UK Tories Are Finally ‘Ready for Rishi.’ Is It Too Late?

The Tory psychodrama has paused for now, but Rishi Sunak has warned of an “existential threat” to the party if it doesn’t change.

<div class="paragraphs"><p>Rishi Sunak, the incoming UK prime minister, arrives at his office in Millbank, London, on Monday, Oct. 24, 2022.</p></div>
Rishi Sunak, the incoming UK prime minister, arrives at his office in Millbank, London, on Monday, Oct. 24, 2022.

For those who like narratives with neat resolutions, the rise and fall and rise again of Rishi Sunak offers a certain sense of justice served. The son of immigrants of Indian descent, Sunak now becomes Britain’s first ethnic minority prime minister during Diwali (the Hindu, Sikh and Jain festival of lights). He replaces Liz Truss, the woman whose policies he warned would amount to economic suicide, and he’s edged out Boris Johnson after the former PM dramatically parachuted in from his Caribbean holiday to seize the prize.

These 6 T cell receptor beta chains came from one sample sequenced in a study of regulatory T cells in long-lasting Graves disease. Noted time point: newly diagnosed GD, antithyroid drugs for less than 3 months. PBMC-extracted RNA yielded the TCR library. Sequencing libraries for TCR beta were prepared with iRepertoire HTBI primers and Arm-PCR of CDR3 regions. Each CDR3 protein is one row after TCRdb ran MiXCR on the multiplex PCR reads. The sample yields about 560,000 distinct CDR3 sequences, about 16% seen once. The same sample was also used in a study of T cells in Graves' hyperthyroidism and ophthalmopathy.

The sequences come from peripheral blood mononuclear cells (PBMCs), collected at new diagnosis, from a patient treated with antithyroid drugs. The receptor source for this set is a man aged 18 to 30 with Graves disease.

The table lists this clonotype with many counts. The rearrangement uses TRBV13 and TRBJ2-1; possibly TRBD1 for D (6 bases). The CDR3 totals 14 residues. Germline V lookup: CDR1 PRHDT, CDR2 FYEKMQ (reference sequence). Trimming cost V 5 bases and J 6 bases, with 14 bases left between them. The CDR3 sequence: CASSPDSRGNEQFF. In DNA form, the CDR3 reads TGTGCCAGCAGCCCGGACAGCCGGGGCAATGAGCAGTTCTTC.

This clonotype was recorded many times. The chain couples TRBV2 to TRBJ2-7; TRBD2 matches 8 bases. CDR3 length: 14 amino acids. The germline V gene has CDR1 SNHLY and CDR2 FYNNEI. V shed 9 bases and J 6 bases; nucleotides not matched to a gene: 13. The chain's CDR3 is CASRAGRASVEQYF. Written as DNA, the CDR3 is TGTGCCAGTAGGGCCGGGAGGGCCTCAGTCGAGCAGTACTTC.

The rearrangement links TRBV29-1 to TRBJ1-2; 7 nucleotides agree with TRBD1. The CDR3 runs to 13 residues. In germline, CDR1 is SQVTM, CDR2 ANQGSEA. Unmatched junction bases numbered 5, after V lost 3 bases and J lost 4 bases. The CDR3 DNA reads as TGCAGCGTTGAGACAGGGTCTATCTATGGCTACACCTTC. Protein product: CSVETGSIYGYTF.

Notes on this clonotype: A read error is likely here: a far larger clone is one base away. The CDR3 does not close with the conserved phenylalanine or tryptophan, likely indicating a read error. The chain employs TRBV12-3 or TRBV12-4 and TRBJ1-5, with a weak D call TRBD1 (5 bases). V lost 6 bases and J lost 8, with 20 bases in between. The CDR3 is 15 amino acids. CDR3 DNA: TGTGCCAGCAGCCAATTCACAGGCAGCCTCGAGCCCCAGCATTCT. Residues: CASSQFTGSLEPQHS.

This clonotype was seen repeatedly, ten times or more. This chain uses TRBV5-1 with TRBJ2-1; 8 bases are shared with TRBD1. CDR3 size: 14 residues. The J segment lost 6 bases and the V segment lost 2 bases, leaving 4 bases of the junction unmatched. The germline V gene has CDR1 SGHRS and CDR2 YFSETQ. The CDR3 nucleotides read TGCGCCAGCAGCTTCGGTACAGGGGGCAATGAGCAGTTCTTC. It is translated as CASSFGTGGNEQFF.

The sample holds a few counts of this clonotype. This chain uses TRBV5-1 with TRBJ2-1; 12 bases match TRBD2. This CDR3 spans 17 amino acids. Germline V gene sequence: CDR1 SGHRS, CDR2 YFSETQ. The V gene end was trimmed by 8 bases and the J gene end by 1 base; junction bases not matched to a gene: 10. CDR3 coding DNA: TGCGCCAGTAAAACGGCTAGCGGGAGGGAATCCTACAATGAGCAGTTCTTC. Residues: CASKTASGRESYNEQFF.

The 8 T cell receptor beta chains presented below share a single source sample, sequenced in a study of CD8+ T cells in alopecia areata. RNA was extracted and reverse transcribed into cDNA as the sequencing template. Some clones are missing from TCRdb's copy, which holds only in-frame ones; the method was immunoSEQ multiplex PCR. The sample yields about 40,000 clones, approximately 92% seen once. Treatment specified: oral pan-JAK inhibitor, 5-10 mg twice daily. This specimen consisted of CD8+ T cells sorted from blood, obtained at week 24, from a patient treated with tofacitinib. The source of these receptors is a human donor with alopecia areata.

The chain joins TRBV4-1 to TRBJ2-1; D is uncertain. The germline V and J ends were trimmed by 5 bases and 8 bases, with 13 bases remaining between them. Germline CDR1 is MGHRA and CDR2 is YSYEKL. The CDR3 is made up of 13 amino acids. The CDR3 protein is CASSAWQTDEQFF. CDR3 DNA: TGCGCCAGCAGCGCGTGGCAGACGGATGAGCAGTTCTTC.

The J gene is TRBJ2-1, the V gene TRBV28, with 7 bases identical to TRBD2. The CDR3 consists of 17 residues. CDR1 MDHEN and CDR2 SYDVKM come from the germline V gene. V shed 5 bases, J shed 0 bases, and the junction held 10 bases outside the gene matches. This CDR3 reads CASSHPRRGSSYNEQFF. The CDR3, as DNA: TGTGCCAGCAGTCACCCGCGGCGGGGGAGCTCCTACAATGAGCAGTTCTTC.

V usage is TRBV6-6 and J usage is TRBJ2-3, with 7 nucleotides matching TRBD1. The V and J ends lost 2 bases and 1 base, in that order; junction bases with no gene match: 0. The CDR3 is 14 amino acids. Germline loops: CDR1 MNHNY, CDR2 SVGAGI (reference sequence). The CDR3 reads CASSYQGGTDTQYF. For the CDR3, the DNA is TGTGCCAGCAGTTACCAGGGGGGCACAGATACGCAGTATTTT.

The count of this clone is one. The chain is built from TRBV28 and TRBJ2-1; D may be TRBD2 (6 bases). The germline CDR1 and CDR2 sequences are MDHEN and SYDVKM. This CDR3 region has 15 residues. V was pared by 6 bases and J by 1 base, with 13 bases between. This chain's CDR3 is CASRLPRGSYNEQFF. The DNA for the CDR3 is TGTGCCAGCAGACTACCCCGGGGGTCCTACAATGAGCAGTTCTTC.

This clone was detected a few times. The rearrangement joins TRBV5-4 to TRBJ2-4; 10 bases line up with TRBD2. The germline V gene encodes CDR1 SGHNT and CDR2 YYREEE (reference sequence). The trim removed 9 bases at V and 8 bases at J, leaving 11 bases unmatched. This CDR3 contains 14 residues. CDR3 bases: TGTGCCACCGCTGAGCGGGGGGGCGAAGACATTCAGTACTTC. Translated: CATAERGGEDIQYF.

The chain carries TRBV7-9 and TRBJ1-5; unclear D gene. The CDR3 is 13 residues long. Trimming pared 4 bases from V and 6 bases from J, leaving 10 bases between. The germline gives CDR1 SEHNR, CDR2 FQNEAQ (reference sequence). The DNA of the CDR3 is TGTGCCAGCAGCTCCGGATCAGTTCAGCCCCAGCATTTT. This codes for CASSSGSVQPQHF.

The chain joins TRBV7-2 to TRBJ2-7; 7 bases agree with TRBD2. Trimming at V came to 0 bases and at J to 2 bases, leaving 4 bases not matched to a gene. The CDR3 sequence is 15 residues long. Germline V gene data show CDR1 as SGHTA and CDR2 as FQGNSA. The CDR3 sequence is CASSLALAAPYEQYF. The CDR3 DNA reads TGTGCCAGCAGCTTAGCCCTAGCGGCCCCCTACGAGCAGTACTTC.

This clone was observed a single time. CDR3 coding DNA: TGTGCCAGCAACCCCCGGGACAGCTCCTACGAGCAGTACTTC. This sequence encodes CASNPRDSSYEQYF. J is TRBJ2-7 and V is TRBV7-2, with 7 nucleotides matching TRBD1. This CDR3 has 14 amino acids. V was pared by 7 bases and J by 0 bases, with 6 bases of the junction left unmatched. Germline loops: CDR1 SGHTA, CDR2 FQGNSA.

In Sunak, the country is getting a set of qualities it badly needs in a leader: competence, experience, credibility, integrity. These haven’t come as a package deal in a very long time. 

It would be nice if British politics were about to become boring again, but that’s far from certain. The process that toppled Theresa May, Boris Johnson and Liz Truss, and which has just elevated Sunak, speaks to the new leader’s central challenge: that the governing Tory party may itself be ungovernable. Sunak himself reportedly spoke to that as he addressed MPs behind closed doors on Monday, warning the party faced an “existential threat” if it didn’t come together.